Drugmaker Pulls Lotronex
Linked To At Least 54 Cases Of Potentially Fatal ConditionNov 28, 2000 | CBS Anticipating a possible government recall order, the pharmaceutical giant Glaxo Wellcome Tuesday pulled its popular intestinal drug Lotronex off the market.
CBS News Correspondent Sharyl Attkisson reports most of the 300,000 women who've used the drug have done so without problems, but some have reported serious side effects.
The FDA approved Lotronex last February, hoping it could help hundreds of thousands of women suffering from painful diarrhea or constipation caused by a condition known as irritable bowel syndrome (IBS).
In just eight months on the market, Lotronex was linked to 54 cases of a severe and potentially fatal abdominal problem called ischemic colitis, and 20 more possible cases, including five deaths, listed in so-called "adverse event" reports submitted to the FDA.
Other reports said patients suffered constipation so severe that they needed parts of their intestines surgically removed.
A review of FDA records by The Associated Press indicates the agency knows of at least eight women who died with intestinal side effects while taking the prescription drug.
Consumer advocate Dr. Sid Wolfe twice petitioned the FDA to ban Lotronex.
"To take a disease that is not life-threatening and treat it with something that doesn't really work much better than a placebo and wind up killing people or hospitalizing large numbers of people doesn't seem like a good trade-off," Wolfe said.
IBS — a mysterious disorder that affects up to 15 percent of Americans, mostly women — is not life threatening but can cause misery. Also known as spastic colon, it involves chronic or recurrent abdominal pain, the sudden and urgent need to go to the bathroom and either frequent diarrhea, constipation or both.
In studies, Lotronex offered only modest relief to women whose main IBS symptom was diarrhea. It did not work for men, and was declared downright dangerous for anyone with constipation.
Even before Lotronex was approved, FDA scientists raised concerns about the very side effects that are now showing up.
One noted that Glaxo Wellcome found several cases of abdominal disorders in clinical trials, but "misleadlingly listed (all of them) as unrelated to the study…This…represents…a potentially serious problem."
"It is very disturbing that (Glaxo) has…totally ignored" it, warned the FDA medical officer.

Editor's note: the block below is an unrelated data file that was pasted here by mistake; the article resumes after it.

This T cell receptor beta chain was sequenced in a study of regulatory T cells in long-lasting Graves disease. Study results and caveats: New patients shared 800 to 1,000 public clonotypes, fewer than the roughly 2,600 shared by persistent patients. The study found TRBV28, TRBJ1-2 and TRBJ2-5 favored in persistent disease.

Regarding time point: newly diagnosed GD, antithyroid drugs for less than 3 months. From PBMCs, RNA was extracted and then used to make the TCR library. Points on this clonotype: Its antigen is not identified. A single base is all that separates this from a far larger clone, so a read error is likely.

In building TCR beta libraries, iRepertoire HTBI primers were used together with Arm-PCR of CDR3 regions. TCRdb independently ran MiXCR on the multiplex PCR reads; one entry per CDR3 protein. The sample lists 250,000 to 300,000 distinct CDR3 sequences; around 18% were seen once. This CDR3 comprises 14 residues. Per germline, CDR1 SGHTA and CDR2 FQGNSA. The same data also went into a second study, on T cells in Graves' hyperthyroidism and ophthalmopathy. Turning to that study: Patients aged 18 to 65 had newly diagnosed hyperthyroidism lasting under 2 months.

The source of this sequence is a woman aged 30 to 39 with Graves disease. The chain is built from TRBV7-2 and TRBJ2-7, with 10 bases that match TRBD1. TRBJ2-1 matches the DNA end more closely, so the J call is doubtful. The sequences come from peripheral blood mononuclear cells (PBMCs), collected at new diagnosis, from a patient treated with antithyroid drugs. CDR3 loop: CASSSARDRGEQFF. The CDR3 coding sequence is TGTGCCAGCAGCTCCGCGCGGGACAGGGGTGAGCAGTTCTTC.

Still, FDA officials decided Lotronex held promise as the first drug that could help so many people who suffer the misery of IBS. The FDA rushed through its approval and, under pressure from Glaxo Wellcome, dropped their proposal to put special "black box" warnings on the label.
However, the FDA warned the day it approved Lotronex that it might cause serious side effects because four women in clinical trials suffered ischemic colitis.
Within six months, there were so many reports of ischemic colitis that the company strengthened the warning label. Reports continued to pour in, doubling over the next two months.
By August, the FDA ordered Glaxo to attach special safety warnings to every bottle of Lotronex sold, urging doctors not to prescribe it to patients with constipation or other risk factors and telling women to stop using it at the first sign of trouble.
Still, however, the FDA was reluctant to ban Lotronex because some doctors and patients insisted the drug greatly helped them. And Glaxo argued Lotronex could be used safely by the right patient: Among the first five deaths, for instance, four were women over age 65, suggesting that it should not be prescribed to older women, said Dr. Richard Kent, Glaxo's chief medical officer.
Glaxo Wellcome Tuesday said it disagrees with the FDA's assessment of Lotronex, but still decided to address the agency's concerns by pulling the drug.
It's now the seventh prescription drug withdrawn from the market in the last two-and-a-half years.
Glaxo contends Lotronex is safe when used by the right patient, and calls it no more risky than some other big-selling medicines. But, saying it was under orders from FDA, the company announced Tuesday that it would cease distribution of Lotronex immediately and recall the drug from pharmacies.
The FDA says it offered Glaxo an alternative to yanking the drug from the market, but the company rejected that proposal.
Tuesday morning, FDA told Glaxo the agency wanted to keep Lotronex on the market but restrict sales to just a few women with severe IBS who are treated by specialists, said FDA's Dr. Victor Raczkowski. Such restricted sales are used with the drugs thalidomide and Accutane, notorious for causing birth defects.
Kent called the option unworkable and said FDA's response was then was to order Lotronex banned. The FDA denied that, calling the withdrawal of the drug Glaxo's own decision.
Glaxo shares fell $2.31, or nearly 4 percent, to close at $56.56 Tuesday on the New York Stock Exchange.